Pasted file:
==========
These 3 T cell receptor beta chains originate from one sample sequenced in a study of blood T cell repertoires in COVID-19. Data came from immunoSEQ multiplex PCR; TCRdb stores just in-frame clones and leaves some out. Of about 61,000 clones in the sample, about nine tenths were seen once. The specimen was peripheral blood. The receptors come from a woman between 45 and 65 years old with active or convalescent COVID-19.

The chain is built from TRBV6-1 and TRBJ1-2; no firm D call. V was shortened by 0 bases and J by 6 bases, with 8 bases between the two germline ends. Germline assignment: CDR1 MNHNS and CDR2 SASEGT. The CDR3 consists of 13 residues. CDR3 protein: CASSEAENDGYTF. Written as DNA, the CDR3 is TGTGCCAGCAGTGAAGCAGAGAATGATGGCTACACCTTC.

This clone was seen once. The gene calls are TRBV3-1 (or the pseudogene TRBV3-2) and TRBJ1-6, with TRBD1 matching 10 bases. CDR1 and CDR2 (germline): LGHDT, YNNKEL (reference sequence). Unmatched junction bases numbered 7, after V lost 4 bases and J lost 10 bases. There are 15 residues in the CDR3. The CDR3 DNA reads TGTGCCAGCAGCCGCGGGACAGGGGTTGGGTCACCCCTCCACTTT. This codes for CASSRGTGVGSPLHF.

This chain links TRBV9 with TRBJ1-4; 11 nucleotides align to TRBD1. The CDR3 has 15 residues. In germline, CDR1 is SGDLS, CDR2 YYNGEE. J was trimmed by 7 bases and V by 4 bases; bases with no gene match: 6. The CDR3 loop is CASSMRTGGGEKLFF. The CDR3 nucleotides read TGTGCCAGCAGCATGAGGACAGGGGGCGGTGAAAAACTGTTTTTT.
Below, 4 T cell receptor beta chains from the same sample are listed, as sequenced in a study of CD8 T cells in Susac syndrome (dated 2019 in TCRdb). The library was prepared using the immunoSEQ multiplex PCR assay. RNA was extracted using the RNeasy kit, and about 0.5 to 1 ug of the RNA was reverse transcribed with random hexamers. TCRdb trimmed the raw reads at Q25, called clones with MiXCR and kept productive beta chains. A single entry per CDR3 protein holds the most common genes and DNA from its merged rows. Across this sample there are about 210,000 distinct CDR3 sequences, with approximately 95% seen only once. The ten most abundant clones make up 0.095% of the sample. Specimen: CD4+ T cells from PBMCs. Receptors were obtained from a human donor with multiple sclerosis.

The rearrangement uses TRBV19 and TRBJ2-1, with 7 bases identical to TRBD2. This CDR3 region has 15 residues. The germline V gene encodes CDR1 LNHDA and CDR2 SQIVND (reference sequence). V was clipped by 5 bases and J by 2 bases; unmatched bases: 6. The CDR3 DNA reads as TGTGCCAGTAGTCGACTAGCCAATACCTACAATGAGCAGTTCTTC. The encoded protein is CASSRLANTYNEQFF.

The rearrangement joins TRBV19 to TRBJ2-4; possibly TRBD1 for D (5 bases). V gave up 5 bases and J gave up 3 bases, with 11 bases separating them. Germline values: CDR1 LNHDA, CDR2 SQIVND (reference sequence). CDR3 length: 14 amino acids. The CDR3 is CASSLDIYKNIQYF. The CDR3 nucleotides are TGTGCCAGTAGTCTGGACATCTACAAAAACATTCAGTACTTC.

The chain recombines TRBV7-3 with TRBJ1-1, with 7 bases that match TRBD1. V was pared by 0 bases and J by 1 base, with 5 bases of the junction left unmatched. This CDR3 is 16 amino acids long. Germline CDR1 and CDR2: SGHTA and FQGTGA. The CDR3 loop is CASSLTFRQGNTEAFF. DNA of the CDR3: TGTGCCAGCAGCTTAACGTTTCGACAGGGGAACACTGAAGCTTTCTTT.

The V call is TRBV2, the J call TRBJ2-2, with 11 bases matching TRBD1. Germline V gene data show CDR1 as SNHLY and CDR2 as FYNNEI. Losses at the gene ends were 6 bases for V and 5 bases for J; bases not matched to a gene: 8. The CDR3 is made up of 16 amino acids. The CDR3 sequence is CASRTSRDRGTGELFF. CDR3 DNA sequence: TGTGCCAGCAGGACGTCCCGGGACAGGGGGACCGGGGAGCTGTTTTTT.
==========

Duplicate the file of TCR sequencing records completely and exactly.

These 3 T cell receptor beta chains originate from one sample sequenced in a study of blood T cell repertoires in COVID-19. Data came from immunoSEQ multiplex PCR; TCRdb stores just in-frame clones and leaves some out. Of about 61,000 clones in the sample, about nine tenths were seen once. The specimen was peripheral blood. The receptors come from a woman between 45 and 65 years old with active or convalescent COVID-19.

The chain is built from TRBV6-1 and TRBJ1-2; no firm D call. V was shortened by 0 bases and J by 6 bases, with 8 bases between the two germline ends. Germline assignment: CDR1 MNHNS and CDR2 SASEGT. The CDR3 consists of 13 residues. CDR3 protein: CASSEAENDGYTF. Written as DNA, the CDR3 is TGTGCCAGCAGTGAAGCAGAGAATGATGGCTACACCTTC.

This clone was seen once. The gene calls are TRBV3-1 (or the pseudogene TRBV3-2) and TRBJ1-6, with TRBD1 matching 10 bases. CDR1 and CDR2 (germline): LGHDT, YNNKEL (reference sequence). Unmatched junction bases numbered 7, after V lost 4 bases and J lost 10 bases. There are 15 residues in the CDR3. The CDR3 DNA reads TGTGCCAGCAGCCGCGGGACAGGGGTTGGGTCACCCCTCCACTTT. This codes for CASSRGTGVGSPLHF.

This chain links TRBV9 with TRBJ1-4; 11 nucleotides align to TRBD1. The CDR3 has 15 residues. In germline, CDR1 is SGDLS, CDR2 YYNGEE. J was trimmed by 7 bases and V by 4 bases; bases with no gene match: 6. The CDR3 loop is CASSMRTGGGEKLFF. The CDR3 nucleotides read TGTGCCAGCAGCATGAGGACAGGGGGCGGTGAAAAACTGTTTTTT.
Below, 4 T cell receptor beta chains from the same sample are listed, as sequenced in a study of CD8 T cells in Susac syndrome (dated 2019 in TCRdb). The library was prepared using the immunoSEQ multiplex PCR assay. RNA was extracted using the RNeasy kit, and about 0.5 to 1 ug of the RNA was reverse transcribed with random hexamers. TCRdb trimmed the raw reads at Q25, called clones with MiXCR and kept productive beta chains. A single entry per CDR3 protein holds the most common genes and DNA from its merged rows. Across this sample there are about 210,000 distinct CDR3 sequences, with approximately 95% seen only once. The ten most abundant clones make up 0.095% of the sample. Specimen: CD4+ T cells from PBMCs. Receptors were obtained from a human donor with multiple sclerosis.

The rearrangement uses TRBV19 and TRBJ2-1, with 7 bases identical to TRBD2. This CDR3 region has 15 residues. The germline V gene encodes CDR1 LNHDA and CDR2 SQIVND (reference sequence). V was clipped by 5 bases and J by 2 bases; unmatched bases: 6. The CDR3 DNA reads as TGTGCCAGTAGTCGACTAGCCAATACCTACAATGAGCAGTTCTTC. The encoded protein is CASSRLANTYNEQFF.

The rearrangement joins TRBV19 to TRBJ2-4; possibly TRBD1 for D (5 bases). V gave up 5 bases and J gave up 3 bases, with 11 bases separating them. Germline values: CDR1 LNHDA, CDR2 SQIVND (reference sequence). CDR3 length: 14 amino acids. The CDR3 is CASSLDIYKNIQYF. The CDR3 nucleotides are TGTGCCAGTAGTCTGGACATCTACAAAAACATTCAGTACTTC.

The chain recombines TRBV7-3 with TRBJ1-1, with 7 bases that match TRBD1. V was pared by 0 bases and J by 1 base, with 5 bases of the junction left unmatched. This CDR3 is 16 amino acids long. Germline CDR1 and CDR2: SGHTA and FQGTGA. The CDR3 loop is CASSLTFRQGNTEAFF. DNA of the CDR3: TGTGCCAGCAGCTTAACGTTTCGACAGGGGAACACTGAAGCTTTCTTT.

The V call is TRBV2, the J call TRBJ2-2, with 11 bases matching TRBD1. Germline V gene data show CDR1 as SNHLY and CDR2 as FYNNEI. Losses at the gene ends were 6 bases for V and 5 bases for J; bases not matched to a gene: 8. The CDR3 is made up of 16 amino acids. The CDR3 sequence is CASRTSRDRGTGELFF. CDR3 DNA sequence: TGTGCCAGCAGGACGTCCCGGGACAGGGGGACCGGGGAGCTGTTTTTT.